[Oberon] New to Oberon

Till Oliver Knoll till.oliver.knoll at gmail.com
Sun Jun 18 10:01:53 CEST 2023

Am 16.06.23 um 20:10 schrieb Ruben Schuller:
> Hi List,
> I'm new to Oberon and could use some pointers to which projects are
> recommended for someone interested.

Hi there,

I am not very active on this list - but still observe it for "nostalgia 
reasons": I was a computer science student with Jürg Gutknecht and 
Niklaus Wirth (I had the honour to attend Prof. Wirth's last 
"Systemsoftware" lectures, back in 1999 I believe :)).

Anyway, in case you are on macOS (or even on iPadOS / iOS, I believe) 
then the easiest way to get started is to simply install Oberon - from 
the Mac App Store... that is, wait a second: it seems to have gone! :( 
It doesn't even show up under my "purchases" (it was a free app anyway) 

I still have it installed on my macOS, and the about dialog says:


Oberon, Version 1.3.0 (2620)

The following copyrighted materials are used or redistributed in this 

Project Oberon, Revised Edition 2013

Book copyright (C)2013 Niklaus Wirth and Juerg Gutknecht;
software copyright (C)2013 Niklaus Wirth (NW), Juerg Gutknecht (JG), Paul
Reed (PR/PDR).


However trying to access the "Support" page now fails:


In fact, the company seems to have ceased (or at least changed its 
name), as the following URL cannot be resolved anymore:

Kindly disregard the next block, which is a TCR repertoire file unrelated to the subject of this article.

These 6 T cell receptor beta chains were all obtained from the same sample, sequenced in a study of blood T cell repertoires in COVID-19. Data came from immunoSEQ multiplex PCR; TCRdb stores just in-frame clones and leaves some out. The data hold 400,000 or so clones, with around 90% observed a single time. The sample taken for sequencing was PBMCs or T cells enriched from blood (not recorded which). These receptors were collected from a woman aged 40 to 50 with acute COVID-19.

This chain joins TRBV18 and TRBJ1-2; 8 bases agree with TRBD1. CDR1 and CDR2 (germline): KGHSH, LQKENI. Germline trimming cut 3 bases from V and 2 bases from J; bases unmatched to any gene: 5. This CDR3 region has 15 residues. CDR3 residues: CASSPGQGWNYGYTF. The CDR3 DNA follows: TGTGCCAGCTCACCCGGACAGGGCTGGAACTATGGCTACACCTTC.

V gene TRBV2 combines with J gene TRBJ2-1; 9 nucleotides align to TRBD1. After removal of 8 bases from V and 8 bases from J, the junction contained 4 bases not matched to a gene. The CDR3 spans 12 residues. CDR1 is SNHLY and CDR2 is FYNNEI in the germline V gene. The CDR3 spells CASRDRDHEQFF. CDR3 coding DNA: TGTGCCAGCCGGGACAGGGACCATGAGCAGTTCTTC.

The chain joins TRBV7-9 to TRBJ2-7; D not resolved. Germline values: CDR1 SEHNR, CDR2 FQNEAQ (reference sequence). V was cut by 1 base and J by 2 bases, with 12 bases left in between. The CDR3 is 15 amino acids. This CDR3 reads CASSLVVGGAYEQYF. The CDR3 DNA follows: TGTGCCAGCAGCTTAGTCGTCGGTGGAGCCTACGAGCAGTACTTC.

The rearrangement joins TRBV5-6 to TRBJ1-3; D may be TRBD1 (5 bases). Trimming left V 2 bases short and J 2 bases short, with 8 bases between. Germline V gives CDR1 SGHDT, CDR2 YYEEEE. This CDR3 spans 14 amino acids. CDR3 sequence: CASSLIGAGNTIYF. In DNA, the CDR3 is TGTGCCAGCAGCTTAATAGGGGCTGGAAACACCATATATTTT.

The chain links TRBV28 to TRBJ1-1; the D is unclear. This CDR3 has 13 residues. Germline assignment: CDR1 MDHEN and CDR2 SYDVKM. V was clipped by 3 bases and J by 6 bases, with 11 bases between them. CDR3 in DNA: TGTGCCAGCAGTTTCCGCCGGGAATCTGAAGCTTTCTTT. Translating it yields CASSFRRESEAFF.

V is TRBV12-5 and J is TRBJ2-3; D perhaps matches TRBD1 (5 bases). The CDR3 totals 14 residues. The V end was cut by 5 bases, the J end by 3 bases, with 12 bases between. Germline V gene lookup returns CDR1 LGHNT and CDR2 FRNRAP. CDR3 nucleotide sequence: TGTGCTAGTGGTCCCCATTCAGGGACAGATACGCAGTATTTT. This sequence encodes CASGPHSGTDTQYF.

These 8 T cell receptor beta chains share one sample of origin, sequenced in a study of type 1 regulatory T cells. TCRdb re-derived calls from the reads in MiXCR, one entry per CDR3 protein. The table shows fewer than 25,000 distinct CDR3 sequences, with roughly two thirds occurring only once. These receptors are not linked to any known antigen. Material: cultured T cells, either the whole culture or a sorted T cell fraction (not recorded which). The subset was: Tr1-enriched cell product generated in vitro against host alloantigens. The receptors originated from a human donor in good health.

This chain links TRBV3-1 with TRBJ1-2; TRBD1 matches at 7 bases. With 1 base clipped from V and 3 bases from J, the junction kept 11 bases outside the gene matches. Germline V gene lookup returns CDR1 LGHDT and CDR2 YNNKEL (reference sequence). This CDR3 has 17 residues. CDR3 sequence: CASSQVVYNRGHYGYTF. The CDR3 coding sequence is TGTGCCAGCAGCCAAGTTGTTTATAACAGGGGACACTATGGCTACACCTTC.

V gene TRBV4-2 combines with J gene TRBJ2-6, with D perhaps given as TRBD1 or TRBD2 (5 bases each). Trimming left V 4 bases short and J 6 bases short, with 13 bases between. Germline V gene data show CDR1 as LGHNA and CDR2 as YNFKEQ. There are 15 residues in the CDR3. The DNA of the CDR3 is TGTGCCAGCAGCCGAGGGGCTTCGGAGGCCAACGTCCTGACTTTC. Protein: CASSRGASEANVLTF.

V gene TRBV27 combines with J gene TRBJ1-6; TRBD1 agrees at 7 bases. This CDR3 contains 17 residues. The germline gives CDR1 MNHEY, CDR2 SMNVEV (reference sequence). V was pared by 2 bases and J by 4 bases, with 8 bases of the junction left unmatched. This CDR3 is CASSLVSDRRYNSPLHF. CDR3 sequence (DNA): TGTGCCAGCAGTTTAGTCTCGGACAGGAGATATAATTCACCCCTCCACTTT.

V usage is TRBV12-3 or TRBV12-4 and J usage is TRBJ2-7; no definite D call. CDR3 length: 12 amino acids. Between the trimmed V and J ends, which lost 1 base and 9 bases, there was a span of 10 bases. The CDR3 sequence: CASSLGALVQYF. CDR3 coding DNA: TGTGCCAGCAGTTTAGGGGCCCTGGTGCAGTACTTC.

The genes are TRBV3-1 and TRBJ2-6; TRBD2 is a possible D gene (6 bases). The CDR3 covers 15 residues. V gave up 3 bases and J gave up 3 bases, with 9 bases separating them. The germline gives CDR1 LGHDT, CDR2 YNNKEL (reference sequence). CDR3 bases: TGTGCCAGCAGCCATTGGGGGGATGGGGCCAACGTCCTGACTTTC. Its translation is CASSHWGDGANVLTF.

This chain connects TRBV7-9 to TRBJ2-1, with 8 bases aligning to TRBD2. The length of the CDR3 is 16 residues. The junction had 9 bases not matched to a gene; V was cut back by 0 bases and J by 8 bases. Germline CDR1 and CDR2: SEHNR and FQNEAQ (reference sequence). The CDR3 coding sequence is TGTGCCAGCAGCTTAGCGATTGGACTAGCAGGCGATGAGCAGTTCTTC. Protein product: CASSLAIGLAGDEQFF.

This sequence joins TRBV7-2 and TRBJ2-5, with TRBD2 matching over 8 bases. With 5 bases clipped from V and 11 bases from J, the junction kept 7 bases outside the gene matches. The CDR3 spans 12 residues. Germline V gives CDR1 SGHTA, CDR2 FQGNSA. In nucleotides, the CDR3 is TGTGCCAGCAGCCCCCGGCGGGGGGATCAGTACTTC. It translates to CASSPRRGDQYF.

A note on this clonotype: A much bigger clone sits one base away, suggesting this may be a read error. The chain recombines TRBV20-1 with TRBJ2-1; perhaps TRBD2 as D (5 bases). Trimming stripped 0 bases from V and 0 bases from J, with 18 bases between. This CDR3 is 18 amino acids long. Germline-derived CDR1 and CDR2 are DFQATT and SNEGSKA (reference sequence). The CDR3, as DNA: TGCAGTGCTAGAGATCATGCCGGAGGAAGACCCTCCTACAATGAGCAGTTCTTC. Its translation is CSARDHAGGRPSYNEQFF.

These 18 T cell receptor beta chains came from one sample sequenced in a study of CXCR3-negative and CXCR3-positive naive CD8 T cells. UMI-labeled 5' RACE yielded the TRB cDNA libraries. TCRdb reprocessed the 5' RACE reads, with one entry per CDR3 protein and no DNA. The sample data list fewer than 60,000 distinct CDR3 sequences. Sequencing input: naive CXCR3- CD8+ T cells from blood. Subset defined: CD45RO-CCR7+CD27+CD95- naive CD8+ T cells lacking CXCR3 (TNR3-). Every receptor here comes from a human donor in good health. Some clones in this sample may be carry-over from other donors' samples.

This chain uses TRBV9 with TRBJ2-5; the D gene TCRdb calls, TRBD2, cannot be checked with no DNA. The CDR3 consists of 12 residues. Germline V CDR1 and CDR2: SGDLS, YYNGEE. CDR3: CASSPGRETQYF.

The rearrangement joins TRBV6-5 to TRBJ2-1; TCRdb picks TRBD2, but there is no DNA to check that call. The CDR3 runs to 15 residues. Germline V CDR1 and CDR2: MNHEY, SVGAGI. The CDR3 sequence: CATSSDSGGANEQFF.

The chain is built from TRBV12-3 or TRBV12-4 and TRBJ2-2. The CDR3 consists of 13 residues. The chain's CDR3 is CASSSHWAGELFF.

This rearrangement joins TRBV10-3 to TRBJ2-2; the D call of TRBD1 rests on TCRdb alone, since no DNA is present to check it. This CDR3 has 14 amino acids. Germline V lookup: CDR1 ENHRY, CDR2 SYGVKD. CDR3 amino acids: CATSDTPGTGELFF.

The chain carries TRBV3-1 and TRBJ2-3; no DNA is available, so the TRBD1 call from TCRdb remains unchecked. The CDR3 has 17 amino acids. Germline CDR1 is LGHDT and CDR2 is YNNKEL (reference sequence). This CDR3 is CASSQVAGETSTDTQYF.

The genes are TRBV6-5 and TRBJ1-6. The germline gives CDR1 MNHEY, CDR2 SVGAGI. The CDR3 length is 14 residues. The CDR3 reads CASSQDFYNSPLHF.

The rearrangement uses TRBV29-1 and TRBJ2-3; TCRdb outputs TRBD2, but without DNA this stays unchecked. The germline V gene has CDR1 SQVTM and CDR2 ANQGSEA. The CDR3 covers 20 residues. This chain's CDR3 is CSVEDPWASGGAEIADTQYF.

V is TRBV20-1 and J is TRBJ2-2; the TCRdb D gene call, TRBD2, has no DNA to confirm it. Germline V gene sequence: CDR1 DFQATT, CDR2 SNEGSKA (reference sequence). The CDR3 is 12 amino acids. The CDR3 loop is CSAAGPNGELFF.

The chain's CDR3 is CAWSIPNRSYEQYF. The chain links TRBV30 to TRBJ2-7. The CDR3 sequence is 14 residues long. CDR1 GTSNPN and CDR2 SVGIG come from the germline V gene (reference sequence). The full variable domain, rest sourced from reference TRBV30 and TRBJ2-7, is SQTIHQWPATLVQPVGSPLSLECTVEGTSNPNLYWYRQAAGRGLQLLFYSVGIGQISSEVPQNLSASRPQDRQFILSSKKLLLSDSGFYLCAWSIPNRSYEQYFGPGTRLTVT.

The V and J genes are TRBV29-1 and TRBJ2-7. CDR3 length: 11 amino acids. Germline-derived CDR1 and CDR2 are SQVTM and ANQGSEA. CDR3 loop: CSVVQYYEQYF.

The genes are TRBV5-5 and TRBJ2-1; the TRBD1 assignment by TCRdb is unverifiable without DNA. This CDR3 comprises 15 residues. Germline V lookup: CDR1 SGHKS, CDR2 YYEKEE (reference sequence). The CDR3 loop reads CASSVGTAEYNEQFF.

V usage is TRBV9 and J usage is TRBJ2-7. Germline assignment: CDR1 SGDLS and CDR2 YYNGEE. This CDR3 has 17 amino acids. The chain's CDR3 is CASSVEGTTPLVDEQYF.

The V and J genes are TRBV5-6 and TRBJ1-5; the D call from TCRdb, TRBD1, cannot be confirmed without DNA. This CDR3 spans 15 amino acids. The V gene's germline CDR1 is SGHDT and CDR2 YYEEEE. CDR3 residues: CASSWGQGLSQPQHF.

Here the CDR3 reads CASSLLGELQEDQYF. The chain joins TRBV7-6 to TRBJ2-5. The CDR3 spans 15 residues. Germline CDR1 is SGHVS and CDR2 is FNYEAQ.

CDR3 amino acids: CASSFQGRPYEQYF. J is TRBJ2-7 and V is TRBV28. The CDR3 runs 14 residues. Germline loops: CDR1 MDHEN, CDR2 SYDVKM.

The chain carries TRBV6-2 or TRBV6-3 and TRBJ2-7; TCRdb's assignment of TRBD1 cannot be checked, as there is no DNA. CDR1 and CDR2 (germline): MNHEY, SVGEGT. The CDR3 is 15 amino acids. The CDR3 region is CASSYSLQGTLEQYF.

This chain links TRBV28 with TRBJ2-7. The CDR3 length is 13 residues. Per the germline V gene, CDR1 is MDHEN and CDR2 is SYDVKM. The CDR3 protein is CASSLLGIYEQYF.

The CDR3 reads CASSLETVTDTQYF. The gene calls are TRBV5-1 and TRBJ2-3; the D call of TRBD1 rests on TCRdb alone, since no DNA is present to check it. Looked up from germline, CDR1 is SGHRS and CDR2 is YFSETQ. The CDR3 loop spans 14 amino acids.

The point is: this Oberon version was based on the latest "even more 
simplified" Oberon 2013, still being designed by Niklaus Wirth - 
"stripped to the max" (e.g. a return statement now HAS to be the last 
command in a function - you can't "bail out early" anymore. There are 
other "simplifications" that need to get used to, but you quickly see 
the idea behind those "drastic measures to make you code better" ;)).

And together with Oberon 2013 Niklaus Wirth even designed a whole new 
RISC architecture (and of course he couldn't resist to built it for real 
on an FPGA - because why not ;)) on which this new Oberon 2013 would - 
and did! - run. In fact, shortly after several people built this as a 
"virtual CPU" and this is exactly the Oberon distribution that one got 
from the Mac App Store, that is "Oberon 2013 on that virtual RISC CPU".

However I remember there were other limitations, e.g. one can't 
dynamically allocate memory (e.g. for arrays). Other people quickly made 
extensions to this Oberon 2013 that would provide such "extensions" to 
the compiler (language).

In short: if you want to have "the real thing" (in the spirit of Niklaus 
Wirth) try to find any Oberon variant based on his latest Oberon 2013 
design / specification :). Of course there are many other variants - not 
to forget those that actually brought "object-oriented programming", 
more UI components etc..

And I am sure you will quickly receive more answers where to get started 
on this list :)

Happy coding!


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